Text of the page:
Since I have no testimony at all to give to Congress today, I have the opportunity to be here. It is a pleasure to be here also because our Bureau has had such fine relations with the State departments of labor over the years. My associate, Mr. Keim has, I think, performed distinguished and valuable service in cooperating with the State Governments, and in helping to do what we can to help organize statistical programs and other labor functions in the State capitals. I am glad that we have an opportunity to meet our colleagues from the Provinces of Canada, as well as from most of the States in the United States. I am glad to see the distinguished Commissioner from New Jersey, Commissioner Male. He and my boss, Secretary Wirtz, have recently collaborated on an imaginative stabilization program in the construction industry in New Jersey. If that program should be widely accepted, we, I think, might hope that eventually the annual rate of wage increases in that industry might be 15 percent or less rather than the figures which are currently being negotiated.

I would like to talk a bit about the general economic outlook with particular reference to manpower requirements and manpower supplies. There has been some letup in economic activity in the second quarter, especially in April and May. But there is every evidence that another pickup is taking place. What with the continuation of high defense requirements and the continuation of the capital boom, it certainly would be surprising if economic growth and the pressure on our economic resources were not to continue. Employment has been increasing more than seasonal over the past year. Over the past year, the increase has been more than 3 million in the United States. In the month of June alone, the increase was about 570,000.

Factory orders, defense orders, backlogs, and so forth are increasing.

Then there is every indication of continuing resumption of rapid economic growth. So it raises the question of whether we have the manpower available for this economic growth. Do we have reserves of manpower in our system which will provide the wherewithal, the human potential for the economic expansion that appears to be resuming? It is our feeling that we very definitely do; notwithstanding the difficult manpower shortages in some trades and areas about which we read so much.

One of the major sources of manpower is the growth in our work force and many of the new workers are well educated, although not necessarily experienced. This summer we had hundreds of thousands of high school and college graduates coming into the work force. Every year hundreds of thousands of additional women go into the work force. The increase in the work force among the adult men is not very great, partly because of birth rates in the past, and partly because of the military inductions.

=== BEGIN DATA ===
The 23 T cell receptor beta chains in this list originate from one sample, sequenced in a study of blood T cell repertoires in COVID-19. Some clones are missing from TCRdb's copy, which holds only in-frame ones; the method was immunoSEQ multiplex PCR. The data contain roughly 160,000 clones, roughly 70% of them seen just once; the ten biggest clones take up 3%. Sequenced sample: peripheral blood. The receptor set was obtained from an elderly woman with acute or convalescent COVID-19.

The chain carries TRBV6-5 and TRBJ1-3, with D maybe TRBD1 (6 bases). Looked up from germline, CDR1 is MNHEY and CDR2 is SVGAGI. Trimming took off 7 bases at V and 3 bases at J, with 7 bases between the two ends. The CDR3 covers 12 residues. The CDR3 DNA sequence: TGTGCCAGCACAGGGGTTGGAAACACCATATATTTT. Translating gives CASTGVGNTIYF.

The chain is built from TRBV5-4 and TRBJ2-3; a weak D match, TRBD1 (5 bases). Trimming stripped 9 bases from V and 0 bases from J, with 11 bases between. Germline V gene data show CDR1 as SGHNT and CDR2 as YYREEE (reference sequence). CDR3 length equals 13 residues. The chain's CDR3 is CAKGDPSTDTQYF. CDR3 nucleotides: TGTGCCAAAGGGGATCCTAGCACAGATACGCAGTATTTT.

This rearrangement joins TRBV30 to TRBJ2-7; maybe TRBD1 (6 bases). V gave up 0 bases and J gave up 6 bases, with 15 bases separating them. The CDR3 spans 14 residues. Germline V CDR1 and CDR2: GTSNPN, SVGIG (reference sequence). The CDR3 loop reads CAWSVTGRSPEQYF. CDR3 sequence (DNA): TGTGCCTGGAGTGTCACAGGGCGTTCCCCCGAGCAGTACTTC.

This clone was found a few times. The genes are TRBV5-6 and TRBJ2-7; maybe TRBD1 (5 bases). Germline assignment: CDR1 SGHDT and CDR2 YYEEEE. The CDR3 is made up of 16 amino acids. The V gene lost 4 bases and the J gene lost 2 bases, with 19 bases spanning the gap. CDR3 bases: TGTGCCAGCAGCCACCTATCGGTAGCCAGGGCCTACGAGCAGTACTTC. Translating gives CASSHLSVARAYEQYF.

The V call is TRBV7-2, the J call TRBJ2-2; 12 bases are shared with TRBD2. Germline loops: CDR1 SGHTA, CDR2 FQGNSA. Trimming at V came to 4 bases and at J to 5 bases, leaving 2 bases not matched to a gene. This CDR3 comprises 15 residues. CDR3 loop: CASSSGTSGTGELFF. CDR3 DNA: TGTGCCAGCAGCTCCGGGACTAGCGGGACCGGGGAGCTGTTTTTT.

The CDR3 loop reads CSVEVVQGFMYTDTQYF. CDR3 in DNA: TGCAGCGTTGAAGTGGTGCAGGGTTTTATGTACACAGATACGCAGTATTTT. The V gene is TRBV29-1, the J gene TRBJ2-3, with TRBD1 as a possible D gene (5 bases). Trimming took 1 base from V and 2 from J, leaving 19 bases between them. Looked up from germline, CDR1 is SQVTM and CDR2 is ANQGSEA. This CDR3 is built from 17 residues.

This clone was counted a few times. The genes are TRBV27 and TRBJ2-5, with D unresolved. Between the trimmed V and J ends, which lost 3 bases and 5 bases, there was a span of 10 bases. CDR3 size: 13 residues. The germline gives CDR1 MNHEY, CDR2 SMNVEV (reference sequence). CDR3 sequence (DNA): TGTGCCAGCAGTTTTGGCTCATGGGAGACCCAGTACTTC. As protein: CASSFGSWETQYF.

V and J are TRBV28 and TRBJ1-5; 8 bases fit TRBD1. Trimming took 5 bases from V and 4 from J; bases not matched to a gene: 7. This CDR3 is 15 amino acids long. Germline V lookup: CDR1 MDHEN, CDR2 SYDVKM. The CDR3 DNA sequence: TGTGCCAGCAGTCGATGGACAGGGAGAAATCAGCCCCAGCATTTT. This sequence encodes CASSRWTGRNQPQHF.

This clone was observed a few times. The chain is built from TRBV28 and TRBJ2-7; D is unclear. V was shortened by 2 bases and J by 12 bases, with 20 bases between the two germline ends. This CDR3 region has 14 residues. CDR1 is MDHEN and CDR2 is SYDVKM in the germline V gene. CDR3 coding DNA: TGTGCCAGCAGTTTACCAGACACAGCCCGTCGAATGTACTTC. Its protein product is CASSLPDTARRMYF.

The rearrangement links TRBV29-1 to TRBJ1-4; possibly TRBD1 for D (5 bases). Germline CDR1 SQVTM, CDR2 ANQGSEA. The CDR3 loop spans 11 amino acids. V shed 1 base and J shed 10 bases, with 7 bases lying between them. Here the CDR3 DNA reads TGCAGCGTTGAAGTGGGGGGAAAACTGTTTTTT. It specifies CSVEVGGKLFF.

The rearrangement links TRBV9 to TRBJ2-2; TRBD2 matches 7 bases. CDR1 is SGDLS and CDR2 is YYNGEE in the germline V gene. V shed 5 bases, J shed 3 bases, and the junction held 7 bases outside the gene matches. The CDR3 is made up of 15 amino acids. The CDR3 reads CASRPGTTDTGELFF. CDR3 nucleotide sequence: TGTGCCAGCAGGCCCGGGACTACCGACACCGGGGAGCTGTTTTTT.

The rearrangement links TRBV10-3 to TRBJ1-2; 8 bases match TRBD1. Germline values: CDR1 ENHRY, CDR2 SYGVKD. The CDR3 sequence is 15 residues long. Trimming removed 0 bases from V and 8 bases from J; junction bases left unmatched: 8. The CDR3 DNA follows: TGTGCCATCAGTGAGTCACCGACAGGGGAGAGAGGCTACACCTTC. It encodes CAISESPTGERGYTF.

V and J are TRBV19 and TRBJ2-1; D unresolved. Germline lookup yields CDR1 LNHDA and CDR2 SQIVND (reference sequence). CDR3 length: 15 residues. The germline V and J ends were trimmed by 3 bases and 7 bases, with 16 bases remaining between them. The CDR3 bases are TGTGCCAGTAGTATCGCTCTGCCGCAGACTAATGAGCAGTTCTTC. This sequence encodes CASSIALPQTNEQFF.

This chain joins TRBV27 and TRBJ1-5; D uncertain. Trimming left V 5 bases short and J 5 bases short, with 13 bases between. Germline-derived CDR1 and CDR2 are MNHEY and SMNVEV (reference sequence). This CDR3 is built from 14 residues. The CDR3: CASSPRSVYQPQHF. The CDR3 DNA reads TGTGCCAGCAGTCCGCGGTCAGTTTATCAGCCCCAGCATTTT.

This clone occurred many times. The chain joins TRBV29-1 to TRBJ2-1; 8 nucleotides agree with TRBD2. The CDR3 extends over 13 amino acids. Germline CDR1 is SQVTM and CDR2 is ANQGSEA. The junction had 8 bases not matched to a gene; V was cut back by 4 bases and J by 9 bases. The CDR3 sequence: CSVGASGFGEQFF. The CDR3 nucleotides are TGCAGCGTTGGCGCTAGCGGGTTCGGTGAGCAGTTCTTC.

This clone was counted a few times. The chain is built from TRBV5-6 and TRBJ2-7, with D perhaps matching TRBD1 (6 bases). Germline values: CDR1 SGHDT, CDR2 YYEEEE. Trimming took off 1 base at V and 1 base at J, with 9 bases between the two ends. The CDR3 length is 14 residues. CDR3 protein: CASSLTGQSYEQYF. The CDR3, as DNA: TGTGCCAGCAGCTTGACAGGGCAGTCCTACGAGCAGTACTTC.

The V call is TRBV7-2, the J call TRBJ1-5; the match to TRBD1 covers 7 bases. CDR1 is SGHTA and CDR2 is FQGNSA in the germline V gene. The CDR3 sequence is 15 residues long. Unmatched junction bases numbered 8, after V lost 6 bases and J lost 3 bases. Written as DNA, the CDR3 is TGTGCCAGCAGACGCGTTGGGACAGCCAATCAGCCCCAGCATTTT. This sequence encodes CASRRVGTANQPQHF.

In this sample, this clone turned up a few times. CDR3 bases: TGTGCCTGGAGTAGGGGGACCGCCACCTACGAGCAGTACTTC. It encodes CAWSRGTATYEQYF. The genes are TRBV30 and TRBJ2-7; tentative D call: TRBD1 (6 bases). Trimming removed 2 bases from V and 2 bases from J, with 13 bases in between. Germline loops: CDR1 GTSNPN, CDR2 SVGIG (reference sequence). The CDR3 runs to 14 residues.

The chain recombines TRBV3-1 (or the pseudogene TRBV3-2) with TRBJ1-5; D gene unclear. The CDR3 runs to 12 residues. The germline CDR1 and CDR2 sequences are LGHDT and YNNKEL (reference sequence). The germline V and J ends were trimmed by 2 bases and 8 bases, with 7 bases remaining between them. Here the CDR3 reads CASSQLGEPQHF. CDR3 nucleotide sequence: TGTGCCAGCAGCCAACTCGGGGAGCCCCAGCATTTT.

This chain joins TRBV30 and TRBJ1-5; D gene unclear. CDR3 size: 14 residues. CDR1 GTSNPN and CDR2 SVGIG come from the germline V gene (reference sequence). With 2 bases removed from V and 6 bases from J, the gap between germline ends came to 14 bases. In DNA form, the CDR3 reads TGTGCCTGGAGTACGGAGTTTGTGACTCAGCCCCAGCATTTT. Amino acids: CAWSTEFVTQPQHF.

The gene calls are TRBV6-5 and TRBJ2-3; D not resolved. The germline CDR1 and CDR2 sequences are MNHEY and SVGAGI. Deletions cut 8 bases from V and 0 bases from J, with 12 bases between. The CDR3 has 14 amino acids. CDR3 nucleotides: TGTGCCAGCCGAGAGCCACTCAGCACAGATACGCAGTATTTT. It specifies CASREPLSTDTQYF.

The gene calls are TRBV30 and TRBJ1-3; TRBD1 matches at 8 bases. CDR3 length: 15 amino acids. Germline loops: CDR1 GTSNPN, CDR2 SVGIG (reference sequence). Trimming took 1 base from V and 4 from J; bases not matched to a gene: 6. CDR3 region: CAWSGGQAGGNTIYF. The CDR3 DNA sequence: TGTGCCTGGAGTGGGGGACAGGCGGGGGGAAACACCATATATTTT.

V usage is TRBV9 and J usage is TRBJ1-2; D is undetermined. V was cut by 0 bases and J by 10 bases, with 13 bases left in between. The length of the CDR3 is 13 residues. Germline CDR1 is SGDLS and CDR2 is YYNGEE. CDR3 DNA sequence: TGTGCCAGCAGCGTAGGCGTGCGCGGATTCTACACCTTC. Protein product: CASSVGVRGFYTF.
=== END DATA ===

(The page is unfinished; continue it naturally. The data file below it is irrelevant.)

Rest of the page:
So we see right off the necessity for employers to use the kind of workers who are available. The new ones coming in do not constitute adult men, aside from the college graduates in that category. Although the rate of unemployment is considered low by past standards, it is my judgment that at least 500,000 could be squeezed out of the unemployed and into productive employment.

Of course, there always will be some unemployment people in the natural turnover from one job to another, and things of that kind. But every study we have made does indicate that among the unemployed, we could squeeze down the level gradually over the next year by 500,000. Here again, it stands to reason that those who are still unemployed are not as well qualified on the average as those who have jobs. Obviously, the most attractive and most experienced, the most trained candidates have already been picked off. And we know that the rates of unemployment among the experienced members of the labor force, especially the adult males, the fathers, the men covered by unemployment insurance, people like that, with a good attachment to the labor force, with good training and good experience, unemployment rates among those categories are very low and may not go too much lower, although they could go a little lower.

These are not the only labor reserves that we have. We have in the country about 2 million people who are working part time only and would like to work full time. They tell us every month, in the household sample surveys, that they would like to work full time, if full-time jobs were available. We have a great many people with remedial handicaps. I do not mean people who are basically unemployable but people with physical or, in some cases, psychological